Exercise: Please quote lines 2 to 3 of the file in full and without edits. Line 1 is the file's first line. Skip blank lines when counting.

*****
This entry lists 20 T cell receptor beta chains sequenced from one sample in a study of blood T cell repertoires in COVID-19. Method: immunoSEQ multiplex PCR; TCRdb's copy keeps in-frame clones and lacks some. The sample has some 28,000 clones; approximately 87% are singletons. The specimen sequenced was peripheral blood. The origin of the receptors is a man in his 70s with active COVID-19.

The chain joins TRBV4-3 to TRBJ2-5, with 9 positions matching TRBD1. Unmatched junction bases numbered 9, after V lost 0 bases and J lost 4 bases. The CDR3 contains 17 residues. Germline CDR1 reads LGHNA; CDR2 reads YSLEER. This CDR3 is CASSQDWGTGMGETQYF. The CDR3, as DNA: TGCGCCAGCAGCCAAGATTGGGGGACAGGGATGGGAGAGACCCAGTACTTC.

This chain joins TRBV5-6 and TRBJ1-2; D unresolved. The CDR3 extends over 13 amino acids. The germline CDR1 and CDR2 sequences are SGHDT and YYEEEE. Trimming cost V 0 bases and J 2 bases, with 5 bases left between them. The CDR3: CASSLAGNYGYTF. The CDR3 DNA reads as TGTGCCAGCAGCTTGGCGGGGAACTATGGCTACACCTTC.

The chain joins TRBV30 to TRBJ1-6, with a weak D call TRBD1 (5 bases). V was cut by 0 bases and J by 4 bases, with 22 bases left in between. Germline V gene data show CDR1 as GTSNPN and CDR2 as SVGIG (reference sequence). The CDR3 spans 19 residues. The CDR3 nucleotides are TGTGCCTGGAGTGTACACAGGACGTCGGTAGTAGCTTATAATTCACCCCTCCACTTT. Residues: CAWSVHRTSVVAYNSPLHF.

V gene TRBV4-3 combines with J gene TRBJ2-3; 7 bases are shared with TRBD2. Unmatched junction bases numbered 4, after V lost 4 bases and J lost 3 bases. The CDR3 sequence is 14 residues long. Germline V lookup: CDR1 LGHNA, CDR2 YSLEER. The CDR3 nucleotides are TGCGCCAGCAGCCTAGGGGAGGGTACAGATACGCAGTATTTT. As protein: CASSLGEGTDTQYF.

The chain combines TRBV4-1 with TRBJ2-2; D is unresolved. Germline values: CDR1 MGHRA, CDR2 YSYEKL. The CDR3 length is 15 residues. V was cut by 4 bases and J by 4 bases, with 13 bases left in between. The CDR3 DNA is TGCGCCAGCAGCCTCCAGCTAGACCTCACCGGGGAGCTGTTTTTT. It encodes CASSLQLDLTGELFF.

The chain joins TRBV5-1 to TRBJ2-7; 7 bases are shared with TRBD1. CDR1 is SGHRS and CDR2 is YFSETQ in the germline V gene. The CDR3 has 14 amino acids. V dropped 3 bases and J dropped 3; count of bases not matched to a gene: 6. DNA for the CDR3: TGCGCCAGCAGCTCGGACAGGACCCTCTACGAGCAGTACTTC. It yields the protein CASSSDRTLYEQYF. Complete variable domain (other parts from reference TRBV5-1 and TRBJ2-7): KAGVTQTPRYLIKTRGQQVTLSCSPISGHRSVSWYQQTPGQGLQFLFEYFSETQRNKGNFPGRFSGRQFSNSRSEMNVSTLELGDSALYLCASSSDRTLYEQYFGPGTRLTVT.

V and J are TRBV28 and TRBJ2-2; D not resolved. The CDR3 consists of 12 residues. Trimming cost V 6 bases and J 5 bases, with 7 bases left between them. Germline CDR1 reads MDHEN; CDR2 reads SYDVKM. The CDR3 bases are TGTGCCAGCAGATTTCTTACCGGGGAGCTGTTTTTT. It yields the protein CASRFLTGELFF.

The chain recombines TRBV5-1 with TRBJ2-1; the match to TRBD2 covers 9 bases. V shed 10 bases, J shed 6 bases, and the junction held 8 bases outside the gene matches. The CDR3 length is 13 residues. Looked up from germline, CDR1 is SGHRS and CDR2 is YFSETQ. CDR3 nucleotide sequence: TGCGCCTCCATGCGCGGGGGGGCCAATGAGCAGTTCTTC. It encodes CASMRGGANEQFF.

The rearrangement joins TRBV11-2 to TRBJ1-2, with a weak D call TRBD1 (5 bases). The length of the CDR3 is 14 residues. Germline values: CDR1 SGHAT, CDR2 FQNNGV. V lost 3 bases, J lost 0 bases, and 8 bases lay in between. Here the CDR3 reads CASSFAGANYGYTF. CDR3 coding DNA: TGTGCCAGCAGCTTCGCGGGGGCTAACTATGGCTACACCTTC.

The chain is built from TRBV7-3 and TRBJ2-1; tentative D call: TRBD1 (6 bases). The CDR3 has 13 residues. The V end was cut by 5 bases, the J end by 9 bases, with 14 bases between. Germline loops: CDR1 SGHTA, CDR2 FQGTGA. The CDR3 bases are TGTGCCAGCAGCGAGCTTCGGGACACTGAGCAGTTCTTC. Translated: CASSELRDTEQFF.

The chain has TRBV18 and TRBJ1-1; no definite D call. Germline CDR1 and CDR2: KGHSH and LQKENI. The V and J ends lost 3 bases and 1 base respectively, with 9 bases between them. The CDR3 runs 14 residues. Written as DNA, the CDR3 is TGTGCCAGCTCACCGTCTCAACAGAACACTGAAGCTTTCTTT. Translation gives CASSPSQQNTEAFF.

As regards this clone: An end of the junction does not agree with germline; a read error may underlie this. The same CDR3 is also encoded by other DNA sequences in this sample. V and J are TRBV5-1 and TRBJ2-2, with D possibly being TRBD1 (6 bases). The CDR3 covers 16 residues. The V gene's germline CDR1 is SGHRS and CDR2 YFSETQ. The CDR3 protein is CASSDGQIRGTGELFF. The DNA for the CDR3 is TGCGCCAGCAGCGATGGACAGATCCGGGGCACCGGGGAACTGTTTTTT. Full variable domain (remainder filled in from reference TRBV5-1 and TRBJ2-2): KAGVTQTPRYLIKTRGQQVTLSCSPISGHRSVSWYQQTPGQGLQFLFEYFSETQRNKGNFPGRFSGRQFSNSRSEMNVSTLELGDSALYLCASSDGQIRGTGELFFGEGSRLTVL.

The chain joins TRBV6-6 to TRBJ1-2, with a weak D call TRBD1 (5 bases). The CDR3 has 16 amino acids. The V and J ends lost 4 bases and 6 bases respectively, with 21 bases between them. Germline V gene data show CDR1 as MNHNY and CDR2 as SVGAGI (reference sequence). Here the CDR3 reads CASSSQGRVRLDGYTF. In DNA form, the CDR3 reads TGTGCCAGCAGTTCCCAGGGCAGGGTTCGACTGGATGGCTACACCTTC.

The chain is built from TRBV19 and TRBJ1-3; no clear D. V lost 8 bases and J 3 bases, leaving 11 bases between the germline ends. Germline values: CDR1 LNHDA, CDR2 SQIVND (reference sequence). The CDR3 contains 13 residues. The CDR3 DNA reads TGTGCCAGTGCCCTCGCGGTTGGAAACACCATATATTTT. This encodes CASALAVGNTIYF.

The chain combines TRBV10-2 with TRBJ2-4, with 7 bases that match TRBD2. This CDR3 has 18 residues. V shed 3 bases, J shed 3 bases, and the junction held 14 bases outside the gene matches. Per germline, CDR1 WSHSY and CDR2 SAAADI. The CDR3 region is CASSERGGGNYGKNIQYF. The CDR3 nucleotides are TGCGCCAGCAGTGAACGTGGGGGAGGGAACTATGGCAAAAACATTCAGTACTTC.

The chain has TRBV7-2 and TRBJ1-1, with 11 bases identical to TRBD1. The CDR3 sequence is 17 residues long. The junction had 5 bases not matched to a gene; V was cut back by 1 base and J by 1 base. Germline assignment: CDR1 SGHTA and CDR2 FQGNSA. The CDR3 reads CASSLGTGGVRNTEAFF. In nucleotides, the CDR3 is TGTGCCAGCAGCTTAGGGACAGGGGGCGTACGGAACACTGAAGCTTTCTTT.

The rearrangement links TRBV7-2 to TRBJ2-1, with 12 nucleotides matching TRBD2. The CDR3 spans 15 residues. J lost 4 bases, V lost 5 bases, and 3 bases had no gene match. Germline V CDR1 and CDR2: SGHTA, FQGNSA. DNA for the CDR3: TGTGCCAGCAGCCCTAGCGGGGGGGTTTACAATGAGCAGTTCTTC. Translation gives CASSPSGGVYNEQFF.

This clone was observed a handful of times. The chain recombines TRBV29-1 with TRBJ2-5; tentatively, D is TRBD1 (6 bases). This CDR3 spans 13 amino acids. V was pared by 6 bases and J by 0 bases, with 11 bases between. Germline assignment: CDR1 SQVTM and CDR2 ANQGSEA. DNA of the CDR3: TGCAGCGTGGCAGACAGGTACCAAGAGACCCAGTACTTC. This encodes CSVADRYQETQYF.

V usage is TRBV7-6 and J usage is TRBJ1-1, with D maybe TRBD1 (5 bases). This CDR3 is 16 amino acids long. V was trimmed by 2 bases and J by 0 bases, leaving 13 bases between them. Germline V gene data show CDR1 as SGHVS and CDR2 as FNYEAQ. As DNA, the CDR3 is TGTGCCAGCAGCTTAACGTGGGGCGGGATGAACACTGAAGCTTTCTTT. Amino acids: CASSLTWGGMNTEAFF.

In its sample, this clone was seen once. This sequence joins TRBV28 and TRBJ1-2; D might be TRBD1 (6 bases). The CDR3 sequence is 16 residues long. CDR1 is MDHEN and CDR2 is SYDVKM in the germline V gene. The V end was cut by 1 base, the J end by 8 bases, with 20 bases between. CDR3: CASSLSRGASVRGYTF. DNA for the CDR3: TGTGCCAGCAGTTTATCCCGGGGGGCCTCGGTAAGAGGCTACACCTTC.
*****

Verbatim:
The chain joins TRBV4-3 to TRBJ2-5, with 9 positions matching TRBD1. Unmatched junction bases numbered 9, after V lost 0 bases and J lost 4 bases. The CDR3 contains 17 residues. Germline CDR1 reads LGHNA; CDR2 reads YSLEER. This CDR3 is CASSQDWGTGMGETQYF. The CDR3, as DNA: TGCGCCAGCAGCCAAGATTGGGGGACAGGGATGGGAGAGACCCAGTACTTC.

This chain joins TRBV5-6 and TRBJ1-2; D unresolved. The CDR3 extends over 13 amino acids. The germline CDR1 and CDR2 sequences are SGHDT and YYEEEE. Trimming cost V 0 bases and J 2 bases, with 5 bases left between them. The CDR3: CASSLAGNYGYTF. The CDR3 DNA reads as TGTGCCAGCAGCTTGGCGGGGAACTATGGCTACACCTTC.